• 2002: The New Petroleum Law of Liberia was passed, addressing hydrocarbon exploitation and production in Liberia including submarine areas. It also provides measures for the protection of the environment, interference with fishery, dispute resolution and other matters related to such exploitation and production.
  • 2002: The Environment Protection Agency Act of Liberia was signed, providing for the establishment of the Environment Protection Agency, the National Environment Policy Council, the Environmental Court of Appeals, the Environmental Administrative Court and the Environment Protection Fund, for the designation of Environmental Inspectors and other matters relative to administration in the field of environment, for environment impact assessment and monitoring and for environmental enforcement orders.
  • 2003: An act for the Establishment of a Protected Forest Area Network was presented to establish and manage protected areas in Liberia. In Chapter 2, various definitions regarding protected areas are revised or added. Under Chapter 9, a Protected Forest Areas Network and Conservation Corridors is established. These protected areas shall incorporate National Forests and at least 30 percent of the existing forest area of Liberia.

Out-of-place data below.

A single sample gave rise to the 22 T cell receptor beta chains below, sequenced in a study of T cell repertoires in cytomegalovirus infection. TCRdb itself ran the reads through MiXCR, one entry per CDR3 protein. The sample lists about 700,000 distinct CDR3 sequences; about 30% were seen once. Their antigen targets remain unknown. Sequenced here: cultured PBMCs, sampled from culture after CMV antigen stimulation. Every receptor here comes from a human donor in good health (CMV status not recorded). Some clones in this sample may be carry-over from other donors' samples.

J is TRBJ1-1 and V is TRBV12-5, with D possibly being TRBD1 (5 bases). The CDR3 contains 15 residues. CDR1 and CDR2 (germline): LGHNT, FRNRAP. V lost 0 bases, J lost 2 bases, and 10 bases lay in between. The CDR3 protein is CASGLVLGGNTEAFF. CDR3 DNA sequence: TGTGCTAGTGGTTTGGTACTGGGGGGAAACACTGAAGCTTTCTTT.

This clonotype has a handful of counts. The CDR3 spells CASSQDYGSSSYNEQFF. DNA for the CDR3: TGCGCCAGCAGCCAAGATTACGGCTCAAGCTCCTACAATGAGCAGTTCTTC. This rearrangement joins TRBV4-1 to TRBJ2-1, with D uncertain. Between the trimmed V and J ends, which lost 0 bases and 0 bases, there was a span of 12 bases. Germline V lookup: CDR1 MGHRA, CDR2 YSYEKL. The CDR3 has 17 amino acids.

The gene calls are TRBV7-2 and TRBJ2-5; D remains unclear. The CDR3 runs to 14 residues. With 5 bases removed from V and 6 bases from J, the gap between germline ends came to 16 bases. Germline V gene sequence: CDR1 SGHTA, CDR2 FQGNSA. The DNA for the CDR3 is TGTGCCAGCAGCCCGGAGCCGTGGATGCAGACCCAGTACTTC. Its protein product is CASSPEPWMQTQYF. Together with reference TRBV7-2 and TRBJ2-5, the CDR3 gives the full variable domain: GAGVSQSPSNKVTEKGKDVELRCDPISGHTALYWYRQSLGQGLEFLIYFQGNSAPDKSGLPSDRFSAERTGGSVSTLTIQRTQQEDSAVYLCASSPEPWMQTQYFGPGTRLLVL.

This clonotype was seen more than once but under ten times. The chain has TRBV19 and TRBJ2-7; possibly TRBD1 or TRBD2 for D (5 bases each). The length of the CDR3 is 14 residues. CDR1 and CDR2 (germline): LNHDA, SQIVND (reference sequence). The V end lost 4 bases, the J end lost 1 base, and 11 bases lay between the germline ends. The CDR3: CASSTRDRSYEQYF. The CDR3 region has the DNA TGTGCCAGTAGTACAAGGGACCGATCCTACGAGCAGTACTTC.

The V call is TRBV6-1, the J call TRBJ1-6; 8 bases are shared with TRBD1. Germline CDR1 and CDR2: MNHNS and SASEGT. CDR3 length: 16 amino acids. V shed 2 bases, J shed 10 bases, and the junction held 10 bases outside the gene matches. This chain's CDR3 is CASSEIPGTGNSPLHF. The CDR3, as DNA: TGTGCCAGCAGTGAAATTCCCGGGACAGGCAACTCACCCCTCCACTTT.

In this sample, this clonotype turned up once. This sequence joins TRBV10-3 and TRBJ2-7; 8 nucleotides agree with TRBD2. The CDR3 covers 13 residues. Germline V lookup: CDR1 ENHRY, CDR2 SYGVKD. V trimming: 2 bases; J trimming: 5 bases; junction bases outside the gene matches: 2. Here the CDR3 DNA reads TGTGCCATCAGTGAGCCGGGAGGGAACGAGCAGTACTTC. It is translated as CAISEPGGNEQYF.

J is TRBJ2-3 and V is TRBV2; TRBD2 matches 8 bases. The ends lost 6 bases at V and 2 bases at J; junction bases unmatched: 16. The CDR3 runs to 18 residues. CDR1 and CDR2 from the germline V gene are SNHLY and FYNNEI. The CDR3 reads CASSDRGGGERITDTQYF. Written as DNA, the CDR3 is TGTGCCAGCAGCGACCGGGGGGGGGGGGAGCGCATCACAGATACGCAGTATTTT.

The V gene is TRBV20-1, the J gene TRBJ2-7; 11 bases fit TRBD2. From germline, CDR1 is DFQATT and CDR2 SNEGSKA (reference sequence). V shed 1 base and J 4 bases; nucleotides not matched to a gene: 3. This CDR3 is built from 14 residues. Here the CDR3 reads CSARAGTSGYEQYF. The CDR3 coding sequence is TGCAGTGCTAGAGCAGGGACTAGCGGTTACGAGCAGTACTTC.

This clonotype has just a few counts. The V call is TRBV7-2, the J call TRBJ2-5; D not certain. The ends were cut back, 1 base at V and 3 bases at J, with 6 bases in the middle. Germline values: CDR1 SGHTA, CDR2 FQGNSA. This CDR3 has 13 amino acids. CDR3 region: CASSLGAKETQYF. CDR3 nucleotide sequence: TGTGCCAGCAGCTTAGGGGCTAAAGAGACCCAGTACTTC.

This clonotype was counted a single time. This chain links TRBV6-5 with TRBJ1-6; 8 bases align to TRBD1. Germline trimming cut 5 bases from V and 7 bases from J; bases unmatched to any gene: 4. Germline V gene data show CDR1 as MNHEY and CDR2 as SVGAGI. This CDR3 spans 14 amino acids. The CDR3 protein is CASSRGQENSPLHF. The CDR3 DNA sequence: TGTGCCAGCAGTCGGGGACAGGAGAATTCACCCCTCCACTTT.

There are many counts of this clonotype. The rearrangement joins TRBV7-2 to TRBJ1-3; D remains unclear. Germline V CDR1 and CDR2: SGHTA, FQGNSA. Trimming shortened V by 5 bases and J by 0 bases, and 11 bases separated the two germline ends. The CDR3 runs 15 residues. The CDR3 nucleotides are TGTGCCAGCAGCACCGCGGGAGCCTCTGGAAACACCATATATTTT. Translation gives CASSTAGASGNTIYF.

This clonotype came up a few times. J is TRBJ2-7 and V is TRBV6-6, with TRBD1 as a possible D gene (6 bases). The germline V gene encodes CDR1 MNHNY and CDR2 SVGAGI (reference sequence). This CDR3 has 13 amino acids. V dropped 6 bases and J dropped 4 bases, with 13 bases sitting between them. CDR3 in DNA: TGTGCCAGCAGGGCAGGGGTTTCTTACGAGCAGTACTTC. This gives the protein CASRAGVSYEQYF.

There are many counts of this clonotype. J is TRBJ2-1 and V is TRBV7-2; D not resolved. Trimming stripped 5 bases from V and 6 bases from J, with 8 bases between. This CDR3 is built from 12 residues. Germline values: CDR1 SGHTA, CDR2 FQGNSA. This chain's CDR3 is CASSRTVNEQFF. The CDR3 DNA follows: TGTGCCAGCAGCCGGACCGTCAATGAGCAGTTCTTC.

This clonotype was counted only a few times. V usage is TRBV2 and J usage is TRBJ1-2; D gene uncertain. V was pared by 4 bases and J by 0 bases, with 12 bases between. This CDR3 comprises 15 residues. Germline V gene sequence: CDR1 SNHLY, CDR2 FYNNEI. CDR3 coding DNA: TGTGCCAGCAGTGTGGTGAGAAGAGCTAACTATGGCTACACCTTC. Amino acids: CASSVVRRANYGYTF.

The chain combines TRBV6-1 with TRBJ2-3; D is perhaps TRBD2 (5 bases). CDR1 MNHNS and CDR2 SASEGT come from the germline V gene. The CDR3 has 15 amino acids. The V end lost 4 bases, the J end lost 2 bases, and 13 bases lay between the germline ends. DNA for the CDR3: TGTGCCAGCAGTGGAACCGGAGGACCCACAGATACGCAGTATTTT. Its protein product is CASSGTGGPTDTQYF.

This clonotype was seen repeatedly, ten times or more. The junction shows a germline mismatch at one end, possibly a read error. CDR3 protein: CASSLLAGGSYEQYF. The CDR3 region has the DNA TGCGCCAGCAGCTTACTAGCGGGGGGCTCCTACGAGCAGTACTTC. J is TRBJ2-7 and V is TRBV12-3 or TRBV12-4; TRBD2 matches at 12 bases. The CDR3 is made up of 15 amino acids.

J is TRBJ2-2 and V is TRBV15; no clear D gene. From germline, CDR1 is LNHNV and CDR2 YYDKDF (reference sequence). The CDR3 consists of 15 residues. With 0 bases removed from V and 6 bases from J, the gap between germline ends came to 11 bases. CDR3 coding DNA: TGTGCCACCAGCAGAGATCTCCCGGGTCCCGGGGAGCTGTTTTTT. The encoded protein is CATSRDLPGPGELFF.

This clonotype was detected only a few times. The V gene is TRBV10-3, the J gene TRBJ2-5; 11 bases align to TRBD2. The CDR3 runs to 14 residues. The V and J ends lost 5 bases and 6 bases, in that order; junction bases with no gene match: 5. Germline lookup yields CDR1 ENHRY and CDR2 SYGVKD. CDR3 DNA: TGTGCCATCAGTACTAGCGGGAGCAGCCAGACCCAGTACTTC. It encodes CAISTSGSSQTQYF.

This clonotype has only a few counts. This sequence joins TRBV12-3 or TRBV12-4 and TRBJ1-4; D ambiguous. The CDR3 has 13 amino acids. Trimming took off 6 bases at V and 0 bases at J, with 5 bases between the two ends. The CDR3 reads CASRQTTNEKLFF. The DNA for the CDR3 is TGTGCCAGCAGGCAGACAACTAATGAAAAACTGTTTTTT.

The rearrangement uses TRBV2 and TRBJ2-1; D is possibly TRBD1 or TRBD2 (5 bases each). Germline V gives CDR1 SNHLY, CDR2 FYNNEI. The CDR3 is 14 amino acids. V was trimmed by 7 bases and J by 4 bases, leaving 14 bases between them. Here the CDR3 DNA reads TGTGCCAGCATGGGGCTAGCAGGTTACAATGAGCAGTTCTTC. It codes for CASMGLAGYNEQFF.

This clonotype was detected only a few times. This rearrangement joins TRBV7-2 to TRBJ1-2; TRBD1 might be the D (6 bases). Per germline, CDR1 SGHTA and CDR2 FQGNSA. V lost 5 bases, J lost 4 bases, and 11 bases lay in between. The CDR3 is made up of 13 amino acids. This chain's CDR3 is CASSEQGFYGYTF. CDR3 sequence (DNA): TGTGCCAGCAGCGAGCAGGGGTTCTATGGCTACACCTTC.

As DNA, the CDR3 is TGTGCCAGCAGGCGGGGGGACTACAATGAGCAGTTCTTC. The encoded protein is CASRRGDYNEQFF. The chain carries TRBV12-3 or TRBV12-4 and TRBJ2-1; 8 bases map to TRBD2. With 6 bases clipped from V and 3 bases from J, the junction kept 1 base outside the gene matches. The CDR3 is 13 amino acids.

• 2009: The Liberia Extractive Industries Transparency Initiative (LEITI) Act was adopted. This Act aims at transparency and accountability in logging, mining, oil and related operations. It establishes an autonomous agency of the Government to be known as the Liberia Extractive Industries Transparency Initiative (“LEITI”). LEITI shall comprise a broad coalition of stakeholders and assists in ensuring that all benefits are due to the Government and people of Liberia on account of the exploitation and/or extraction of the country’s minerals.